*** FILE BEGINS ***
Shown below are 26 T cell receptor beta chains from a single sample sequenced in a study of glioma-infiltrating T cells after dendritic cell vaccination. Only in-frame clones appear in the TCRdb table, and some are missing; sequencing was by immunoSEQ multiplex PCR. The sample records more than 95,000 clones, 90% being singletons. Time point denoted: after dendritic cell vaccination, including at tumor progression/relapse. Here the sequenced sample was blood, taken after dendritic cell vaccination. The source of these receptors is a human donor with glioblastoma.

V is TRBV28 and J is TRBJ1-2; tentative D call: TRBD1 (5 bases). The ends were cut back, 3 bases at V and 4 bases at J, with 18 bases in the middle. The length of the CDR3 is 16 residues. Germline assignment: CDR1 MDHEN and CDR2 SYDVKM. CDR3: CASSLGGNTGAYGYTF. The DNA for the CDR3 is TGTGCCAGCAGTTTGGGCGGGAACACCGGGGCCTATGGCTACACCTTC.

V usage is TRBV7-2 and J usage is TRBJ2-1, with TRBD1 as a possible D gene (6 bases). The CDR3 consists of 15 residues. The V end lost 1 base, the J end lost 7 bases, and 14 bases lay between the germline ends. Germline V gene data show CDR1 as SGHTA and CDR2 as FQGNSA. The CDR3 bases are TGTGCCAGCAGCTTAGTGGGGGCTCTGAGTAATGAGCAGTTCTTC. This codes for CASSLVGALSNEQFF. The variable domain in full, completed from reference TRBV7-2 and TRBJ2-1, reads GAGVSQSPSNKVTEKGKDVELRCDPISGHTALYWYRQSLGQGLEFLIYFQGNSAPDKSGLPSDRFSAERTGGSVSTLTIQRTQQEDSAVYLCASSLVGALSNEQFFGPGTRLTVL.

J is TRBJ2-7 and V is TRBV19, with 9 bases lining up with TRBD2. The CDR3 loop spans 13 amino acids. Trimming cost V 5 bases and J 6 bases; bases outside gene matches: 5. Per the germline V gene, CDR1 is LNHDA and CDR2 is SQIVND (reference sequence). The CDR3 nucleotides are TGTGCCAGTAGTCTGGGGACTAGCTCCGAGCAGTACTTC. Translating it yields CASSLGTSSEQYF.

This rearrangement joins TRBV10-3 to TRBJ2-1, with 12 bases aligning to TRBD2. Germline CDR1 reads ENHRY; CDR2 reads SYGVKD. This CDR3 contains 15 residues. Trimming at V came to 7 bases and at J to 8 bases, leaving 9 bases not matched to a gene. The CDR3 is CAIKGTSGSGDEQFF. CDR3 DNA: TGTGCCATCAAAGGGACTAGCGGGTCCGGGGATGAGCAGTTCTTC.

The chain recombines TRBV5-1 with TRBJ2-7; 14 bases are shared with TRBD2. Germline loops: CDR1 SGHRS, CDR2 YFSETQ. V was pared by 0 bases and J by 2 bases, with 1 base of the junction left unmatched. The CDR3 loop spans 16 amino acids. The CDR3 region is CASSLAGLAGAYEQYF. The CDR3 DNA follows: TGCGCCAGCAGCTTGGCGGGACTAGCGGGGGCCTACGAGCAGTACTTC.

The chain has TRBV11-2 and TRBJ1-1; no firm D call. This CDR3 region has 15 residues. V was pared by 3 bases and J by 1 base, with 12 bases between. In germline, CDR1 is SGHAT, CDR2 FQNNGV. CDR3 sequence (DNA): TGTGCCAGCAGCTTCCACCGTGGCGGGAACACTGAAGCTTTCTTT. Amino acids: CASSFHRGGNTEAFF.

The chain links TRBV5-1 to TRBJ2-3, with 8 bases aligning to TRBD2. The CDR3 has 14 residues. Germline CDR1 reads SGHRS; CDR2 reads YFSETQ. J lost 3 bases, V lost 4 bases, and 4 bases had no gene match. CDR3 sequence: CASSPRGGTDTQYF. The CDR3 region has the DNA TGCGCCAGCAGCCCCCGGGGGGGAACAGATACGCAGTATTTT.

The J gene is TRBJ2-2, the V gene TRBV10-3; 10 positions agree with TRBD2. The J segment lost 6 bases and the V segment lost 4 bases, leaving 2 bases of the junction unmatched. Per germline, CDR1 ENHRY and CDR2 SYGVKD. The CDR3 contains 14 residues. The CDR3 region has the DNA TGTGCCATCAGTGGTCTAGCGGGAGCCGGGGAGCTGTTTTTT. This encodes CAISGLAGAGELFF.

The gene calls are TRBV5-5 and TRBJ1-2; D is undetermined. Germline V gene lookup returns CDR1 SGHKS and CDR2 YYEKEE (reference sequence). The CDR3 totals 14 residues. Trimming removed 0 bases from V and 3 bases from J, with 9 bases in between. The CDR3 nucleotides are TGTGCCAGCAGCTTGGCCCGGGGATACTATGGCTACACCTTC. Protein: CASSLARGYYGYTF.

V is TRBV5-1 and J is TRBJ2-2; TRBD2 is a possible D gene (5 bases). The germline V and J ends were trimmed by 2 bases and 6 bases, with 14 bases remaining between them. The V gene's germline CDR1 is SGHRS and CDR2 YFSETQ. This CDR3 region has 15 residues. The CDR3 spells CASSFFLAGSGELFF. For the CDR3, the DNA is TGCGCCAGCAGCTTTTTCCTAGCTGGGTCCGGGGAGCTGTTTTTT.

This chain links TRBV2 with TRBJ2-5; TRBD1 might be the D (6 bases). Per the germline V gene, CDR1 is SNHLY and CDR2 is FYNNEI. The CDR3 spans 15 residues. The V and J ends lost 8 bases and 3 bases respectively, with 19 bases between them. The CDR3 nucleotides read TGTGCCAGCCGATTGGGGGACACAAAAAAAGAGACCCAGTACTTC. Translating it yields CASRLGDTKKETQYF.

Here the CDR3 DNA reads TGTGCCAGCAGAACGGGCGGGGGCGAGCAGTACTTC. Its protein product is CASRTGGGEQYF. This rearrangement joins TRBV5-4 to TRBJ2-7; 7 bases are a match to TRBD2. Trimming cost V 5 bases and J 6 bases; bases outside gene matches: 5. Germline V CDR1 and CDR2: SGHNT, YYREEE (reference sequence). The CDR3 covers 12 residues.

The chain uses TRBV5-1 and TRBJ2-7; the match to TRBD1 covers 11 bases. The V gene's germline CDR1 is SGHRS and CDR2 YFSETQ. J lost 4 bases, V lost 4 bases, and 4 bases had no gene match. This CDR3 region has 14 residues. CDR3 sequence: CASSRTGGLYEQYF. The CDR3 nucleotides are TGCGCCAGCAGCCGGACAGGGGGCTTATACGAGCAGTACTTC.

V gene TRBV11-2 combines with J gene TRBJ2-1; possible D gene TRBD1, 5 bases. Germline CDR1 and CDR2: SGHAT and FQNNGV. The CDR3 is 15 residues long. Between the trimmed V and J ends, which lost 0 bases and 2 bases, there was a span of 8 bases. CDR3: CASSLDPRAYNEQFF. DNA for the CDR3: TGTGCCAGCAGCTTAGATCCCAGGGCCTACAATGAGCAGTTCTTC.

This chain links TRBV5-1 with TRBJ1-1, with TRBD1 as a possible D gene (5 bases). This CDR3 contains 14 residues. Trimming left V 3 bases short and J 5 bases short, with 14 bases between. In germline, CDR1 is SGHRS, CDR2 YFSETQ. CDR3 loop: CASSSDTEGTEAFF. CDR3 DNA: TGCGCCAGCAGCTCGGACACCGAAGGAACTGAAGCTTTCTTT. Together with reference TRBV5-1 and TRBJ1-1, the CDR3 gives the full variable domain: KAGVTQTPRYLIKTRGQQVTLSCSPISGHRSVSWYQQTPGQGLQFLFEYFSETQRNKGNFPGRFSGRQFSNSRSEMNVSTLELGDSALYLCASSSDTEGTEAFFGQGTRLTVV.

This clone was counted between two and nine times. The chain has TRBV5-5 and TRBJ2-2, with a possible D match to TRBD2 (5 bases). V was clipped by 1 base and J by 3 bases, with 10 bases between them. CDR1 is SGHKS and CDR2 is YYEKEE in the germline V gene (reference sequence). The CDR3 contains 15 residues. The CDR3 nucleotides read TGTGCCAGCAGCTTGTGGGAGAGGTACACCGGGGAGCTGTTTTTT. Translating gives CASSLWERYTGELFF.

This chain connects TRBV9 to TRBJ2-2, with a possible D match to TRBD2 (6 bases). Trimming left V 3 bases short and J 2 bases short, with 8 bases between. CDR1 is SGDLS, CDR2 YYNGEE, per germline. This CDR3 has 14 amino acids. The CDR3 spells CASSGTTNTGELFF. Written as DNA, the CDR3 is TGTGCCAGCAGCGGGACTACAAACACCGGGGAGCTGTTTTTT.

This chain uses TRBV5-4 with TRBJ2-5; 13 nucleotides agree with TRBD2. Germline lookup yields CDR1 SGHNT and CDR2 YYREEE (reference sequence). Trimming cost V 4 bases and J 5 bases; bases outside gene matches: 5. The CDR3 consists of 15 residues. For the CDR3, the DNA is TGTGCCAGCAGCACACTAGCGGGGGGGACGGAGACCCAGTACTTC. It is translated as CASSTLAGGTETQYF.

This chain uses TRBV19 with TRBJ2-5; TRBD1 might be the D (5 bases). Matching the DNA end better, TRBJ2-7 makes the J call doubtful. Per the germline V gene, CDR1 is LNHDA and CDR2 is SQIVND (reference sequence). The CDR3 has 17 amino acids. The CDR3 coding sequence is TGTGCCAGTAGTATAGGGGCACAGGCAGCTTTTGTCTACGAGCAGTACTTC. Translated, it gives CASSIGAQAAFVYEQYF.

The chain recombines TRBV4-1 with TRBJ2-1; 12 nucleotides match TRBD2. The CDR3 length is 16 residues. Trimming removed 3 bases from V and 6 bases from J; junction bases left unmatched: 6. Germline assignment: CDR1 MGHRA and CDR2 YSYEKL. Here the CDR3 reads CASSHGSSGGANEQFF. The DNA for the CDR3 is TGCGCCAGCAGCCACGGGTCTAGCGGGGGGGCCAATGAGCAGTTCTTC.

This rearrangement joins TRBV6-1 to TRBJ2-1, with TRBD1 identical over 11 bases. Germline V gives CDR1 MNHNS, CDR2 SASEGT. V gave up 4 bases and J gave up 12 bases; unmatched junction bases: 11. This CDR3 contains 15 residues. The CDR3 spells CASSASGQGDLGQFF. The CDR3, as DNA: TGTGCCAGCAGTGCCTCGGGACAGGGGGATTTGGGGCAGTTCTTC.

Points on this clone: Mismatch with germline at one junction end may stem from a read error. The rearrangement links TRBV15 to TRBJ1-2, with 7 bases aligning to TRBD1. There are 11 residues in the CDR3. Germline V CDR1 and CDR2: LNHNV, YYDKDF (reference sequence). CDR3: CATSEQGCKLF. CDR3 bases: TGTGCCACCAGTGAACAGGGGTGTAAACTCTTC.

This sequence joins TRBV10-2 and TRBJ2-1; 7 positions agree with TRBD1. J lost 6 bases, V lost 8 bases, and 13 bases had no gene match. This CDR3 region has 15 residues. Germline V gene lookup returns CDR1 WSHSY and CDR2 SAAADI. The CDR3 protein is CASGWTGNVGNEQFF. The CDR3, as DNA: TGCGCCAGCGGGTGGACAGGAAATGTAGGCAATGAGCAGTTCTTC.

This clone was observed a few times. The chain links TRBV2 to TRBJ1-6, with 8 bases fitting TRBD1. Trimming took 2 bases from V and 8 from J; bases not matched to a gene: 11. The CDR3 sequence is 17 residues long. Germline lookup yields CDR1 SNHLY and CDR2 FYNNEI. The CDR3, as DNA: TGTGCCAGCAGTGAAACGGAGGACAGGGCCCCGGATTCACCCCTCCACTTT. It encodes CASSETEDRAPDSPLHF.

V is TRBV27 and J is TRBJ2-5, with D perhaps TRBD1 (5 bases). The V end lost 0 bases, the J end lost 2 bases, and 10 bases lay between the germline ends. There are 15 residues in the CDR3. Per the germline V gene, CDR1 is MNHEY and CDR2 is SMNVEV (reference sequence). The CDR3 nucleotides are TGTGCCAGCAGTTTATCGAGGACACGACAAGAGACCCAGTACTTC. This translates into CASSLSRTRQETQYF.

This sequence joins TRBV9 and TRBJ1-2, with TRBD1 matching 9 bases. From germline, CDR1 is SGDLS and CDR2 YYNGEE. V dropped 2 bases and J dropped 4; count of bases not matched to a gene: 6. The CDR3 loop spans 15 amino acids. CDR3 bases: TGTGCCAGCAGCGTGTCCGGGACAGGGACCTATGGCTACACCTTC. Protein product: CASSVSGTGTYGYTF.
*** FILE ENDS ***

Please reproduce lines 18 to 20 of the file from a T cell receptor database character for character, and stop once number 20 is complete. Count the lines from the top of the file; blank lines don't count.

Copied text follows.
This chain connects TRBV9 to TRBJ2-2, with a possible D match to TRBD2 (6 bases). Trimming left V 3 bases short and J 2 bases short, with 8 bases between. CDR1 is SGDLS, CDR2 YYNGEE, per germline. This CDR3 has 14 amino acids. The CDR3 spells CASSGTTNTGELFF. Written as DNA, the CDR3 is TGTGCCAGCAGCGGGACTACAAACACCGGGGAGCTGTTTTTT.

This chain uses TRBV5-4 with TRBJ2-5; 13 nucleotides agree with TRBD2. Germline lookup yields CDR1 SGHNT and CDR2 YYREEE (reference sequence). Trimming cost V 4 bases and J 5 bases; bases outside gene matches: 5. The CDR3 consists of 15 residues. For the CDR3, the DNA is TGTGCCAGCAGCACACTAGCGGGGGGGACGGAGACCCAGTACTTC. It is translated as CASSTLAGGTETQYF.

This chain uses TRBV19 with TRBJ2-5; TRBD1 might be the D (5 bases). Matching the DNA end better, TRBJ2-7 makes the J call doubtful. Per the germline V gene, CDR1 is LNHDA and CDR2 is SQIVND (reference sequence). The CDR3 has 17 amino acids. The CDR3 coding sequence is TGTGCCAGTAGTATAGGGGCACAGGCAGCTTTTGTCTACGAGCAGTACTTC. Translated, it gives CASSIGAQAAFVYEQYF.